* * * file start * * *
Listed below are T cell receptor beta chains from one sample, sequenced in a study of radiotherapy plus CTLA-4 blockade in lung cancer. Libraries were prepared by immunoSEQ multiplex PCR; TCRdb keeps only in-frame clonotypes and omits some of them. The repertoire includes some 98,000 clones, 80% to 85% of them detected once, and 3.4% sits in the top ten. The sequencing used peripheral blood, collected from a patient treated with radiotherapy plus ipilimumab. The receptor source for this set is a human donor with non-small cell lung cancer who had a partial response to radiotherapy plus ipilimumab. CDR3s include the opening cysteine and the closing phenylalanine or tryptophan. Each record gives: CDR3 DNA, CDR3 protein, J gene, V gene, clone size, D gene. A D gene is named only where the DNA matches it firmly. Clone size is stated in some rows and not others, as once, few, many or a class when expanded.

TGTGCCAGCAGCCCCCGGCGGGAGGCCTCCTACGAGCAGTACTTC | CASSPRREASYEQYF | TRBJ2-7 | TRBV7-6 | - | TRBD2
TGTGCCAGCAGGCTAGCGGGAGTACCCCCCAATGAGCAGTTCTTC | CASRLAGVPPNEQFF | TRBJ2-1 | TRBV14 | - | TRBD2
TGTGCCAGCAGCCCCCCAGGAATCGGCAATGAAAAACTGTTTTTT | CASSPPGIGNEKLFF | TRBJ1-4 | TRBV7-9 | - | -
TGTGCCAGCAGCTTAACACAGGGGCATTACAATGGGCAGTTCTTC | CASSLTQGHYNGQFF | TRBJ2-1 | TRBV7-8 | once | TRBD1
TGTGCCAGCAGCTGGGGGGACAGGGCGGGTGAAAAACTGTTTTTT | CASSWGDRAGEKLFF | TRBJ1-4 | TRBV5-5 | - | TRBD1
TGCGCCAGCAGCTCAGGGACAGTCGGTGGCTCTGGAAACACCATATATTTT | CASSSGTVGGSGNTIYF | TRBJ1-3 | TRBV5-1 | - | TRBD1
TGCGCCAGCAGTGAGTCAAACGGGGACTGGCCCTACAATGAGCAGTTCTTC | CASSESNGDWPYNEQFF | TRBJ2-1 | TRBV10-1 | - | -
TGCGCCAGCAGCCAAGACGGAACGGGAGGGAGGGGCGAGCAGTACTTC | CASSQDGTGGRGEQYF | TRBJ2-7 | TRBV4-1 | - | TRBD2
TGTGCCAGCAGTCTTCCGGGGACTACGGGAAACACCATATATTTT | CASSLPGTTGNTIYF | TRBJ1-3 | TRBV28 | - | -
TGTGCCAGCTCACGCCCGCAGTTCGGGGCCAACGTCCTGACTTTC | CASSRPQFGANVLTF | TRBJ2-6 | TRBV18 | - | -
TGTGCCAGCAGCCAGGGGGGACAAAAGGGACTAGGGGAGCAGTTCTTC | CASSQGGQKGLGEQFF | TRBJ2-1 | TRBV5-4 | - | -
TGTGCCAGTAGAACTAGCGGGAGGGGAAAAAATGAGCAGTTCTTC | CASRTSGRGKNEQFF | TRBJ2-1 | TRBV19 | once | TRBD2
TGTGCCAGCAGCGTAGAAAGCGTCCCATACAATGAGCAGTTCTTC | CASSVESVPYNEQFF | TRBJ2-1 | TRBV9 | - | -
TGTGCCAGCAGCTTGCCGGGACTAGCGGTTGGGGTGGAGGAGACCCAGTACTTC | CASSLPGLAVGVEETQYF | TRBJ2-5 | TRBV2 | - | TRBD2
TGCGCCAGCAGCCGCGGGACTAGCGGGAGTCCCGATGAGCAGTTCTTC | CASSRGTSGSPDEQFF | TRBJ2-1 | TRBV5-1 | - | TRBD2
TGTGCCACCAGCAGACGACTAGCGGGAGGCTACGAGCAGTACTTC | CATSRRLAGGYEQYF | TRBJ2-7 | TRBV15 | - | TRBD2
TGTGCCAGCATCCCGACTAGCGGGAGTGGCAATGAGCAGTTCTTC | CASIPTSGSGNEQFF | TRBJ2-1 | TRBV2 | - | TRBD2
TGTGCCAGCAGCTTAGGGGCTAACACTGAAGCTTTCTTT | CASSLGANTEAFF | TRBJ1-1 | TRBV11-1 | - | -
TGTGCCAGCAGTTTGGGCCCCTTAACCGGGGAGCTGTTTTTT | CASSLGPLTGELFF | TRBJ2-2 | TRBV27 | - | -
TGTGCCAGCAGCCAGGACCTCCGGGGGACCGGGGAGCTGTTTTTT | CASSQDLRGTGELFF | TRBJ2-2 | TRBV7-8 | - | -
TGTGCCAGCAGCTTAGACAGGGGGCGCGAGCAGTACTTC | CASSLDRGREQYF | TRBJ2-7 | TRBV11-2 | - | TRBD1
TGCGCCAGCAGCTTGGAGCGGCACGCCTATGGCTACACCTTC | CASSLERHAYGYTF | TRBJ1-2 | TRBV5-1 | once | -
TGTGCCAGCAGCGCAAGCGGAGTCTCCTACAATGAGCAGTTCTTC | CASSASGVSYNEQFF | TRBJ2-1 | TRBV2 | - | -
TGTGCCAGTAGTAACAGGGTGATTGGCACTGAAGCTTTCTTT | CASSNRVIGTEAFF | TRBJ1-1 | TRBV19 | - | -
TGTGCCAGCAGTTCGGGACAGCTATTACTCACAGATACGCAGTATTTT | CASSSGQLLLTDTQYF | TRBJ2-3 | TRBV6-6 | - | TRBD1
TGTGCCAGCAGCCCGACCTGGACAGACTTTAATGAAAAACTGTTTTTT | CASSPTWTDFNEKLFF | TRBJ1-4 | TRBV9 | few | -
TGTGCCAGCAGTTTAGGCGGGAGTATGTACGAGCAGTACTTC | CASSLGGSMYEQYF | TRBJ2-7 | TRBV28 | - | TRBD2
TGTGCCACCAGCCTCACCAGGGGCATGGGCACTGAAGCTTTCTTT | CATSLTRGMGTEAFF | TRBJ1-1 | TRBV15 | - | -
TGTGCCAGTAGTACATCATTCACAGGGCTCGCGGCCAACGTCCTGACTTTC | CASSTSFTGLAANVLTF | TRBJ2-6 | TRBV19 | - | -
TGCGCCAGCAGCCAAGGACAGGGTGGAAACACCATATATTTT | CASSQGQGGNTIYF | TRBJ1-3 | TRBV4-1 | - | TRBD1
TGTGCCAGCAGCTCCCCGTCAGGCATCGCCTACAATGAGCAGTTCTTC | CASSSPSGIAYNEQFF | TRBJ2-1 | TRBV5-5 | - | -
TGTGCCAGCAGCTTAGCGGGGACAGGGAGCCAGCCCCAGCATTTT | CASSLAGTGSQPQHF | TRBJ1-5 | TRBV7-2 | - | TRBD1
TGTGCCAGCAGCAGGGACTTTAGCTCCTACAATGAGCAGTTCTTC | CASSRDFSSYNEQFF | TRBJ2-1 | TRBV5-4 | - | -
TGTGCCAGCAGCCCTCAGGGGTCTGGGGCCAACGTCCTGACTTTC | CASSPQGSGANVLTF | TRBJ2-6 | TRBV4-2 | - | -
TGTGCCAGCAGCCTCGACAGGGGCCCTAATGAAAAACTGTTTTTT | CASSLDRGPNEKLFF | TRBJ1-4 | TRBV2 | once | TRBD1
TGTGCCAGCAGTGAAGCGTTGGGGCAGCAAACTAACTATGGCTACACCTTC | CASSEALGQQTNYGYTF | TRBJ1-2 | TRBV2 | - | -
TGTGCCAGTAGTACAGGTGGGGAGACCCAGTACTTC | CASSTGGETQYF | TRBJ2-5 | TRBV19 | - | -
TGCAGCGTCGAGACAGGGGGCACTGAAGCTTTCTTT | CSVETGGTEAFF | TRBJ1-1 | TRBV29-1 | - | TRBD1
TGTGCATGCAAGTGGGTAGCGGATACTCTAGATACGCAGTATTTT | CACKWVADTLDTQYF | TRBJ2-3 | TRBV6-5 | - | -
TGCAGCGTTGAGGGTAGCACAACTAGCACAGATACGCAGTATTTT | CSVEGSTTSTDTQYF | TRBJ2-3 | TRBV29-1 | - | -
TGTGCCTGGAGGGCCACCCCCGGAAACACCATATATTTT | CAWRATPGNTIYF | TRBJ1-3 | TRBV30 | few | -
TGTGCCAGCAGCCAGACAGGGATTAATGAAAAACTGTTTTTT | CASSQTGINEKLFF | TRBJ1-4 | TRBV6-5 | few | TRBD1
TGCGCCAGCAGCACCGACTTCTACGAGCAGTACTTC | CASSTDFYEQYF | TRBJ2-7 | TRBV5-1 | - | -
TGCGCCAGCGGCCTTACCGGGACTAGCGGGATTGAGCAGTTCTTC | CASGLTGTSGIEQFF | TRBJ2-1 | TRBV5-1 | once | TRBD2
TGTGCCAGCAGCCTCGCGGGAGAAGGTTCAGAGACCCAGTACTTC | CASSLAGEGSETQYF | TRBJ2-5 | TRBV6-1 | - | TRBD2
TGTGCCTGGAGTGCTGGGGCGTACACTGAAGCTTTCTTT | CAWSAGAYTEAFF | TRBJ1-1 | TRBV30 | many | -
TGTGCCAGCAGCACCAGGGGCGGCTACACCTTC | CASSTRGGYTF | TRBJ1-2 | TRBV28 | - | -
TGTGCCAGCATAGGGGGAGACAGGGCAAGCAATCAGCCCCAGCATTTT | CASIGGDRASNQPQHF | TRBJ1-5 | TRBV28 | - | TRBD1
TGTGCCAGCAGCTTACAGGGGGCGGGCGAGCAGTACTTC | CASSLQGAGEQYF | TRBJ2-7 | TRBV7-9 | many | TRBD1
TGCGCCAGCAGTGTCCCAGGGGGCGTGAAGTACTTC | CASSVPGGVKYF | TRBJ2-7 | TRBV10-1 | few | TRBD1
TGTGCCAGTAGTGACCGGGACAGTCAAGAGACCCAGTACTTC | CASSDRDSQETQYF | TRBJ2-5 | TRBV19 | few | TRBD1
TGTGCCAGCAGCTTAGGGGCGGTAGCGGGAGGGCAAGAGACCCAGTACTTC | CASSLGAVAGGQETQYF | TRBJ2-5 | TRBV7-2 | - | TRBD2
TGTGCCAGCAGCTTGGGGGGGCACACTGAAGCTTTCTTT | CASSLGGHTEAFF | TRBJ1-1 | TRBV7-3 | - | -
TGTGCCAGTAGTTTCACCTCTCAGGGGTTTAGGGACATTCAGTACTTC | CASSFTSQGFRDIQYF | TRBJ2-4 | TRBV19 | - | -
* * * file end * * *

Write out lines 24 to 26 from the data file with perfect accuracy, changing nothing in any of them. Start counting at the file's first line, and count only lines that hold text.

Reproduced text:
TGTGCCAGCAGCGCAAGCGGAGTCTCCTACAATGAGCAGTTCTTC | CASSASGVSYNEQFF | TRBJ2-1 | TRBV2 | - | -
TGTGCCAGTAGTAACAGGGTGATTGGCACTGAAGCTTTCTTT | CASSNRVIGTEAFF | TRBJ1-1 | TRBV19 | - | -
TGTGCCAGCAGTTCGGGACAGCTATTACTCACAGATACGCAGTATTTT | CASSSGQLLLTDTQYF | TRBJ2-3 | TRBV6-6 | - | TRBD1